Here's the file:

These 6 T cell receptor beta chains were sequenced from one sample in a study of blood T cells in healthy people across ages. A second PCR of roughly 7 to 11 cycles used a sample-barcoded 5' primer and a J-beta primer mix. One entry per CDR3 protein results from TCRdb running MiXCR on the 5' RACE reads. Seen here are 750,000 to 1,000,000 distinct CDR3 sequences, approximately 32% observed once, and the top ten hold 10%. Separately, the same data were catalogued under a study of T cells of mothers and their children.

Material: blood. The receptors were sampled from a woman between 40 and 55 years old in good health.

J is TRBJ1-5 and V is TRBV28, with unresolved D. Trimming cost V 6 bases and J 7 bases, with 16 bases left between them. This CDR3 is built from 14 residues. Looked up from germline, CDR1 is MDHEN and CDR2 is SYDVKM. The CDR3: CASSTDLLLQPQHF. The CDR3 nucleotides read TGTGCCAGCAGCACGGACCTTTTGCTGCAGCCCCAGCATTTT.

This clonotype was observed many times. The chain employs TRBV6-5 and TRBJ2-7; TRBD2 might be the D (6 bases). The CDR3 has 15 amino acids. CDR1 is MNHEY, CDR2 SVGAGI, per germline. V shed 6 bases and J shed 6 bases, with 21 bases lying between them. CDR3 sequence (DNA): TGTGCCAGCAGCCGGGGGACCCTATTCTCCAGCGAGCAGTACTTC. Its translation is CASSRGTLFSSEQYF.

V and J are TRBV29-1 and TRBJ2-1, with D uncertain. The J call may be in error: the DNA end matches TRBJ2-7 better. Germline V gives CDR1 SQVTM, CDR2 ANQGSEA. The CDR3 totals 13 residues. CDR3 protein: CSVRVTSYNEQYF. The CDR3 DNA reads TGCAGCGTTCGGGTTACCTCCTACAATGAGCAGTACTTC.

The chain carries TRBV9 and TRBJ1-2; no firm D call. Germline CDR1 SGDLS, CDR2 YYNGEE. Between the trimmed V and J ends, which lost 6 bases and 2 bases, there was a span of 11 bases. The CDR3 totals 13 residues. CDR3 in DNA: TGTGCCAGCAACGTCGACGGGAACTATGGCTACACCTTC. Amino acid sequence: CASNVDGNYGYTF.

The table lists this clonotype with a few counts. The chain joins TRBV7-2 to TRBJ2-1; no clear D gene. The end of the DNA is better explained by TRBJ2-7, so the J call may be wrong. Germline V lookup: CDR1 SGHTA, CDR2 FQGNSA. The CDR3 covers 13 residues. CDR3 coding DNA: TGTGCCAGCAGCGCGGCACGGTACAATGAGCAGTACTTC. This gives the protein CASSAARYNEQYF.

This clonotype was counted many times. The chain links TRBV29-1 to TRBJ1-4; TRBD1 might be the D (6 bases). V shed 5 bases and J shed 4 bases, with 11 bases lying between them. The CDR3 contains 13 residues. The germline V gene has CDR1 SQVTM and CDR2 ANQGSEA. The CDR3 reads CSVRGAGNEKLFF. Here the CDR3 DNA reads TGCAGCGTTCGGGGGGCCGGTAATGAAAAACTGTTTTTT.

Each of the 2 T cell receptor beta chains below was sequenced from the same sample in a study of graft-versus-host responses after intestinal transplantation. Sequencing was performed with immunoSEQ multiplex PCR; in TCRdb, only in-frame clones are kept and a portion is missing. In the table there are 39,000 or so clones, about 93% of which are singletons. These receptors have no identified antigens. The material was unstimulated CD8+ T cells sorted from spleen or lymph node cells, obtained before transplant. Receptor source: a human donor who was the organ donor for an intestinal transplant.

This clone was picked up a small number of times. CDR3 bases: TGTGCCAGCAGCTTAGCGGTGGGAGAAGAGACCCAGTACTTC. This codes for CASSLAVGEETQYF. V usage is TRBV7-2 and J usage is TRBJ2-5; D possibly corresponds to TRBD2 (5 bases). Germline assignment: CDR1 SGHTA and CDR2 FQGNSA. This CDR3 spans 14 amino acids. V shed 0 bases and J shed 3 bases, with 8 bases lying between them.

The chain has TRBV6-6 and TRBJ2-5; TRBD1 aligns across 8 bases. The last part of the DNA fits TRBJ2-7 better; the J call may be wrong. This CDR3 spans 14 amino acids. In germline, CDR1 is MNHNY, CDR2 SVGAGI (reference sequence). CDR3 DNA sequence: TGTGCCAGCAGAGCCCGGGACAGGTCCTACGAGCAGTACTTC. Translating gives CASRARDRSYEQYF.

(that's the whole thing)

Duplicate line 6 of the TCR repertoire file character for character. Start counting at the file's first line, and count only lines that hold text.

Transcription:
The chain carries TRBV9 and TRBJ1-2; no firm D call. Germline CDR1 SGDLS, CDR2 YYNGEE. Between the trimmed V and J ends, which lost 6 bases and 2 bases, there was a span of 11 bases. The CDR3 totals 13 residues. CDR3 in DNA: TGTGCCAGCAACGTCGACGGGAACTATGGCTACACCTTC. Amino acid sequence: CASNVDGNYGYTF.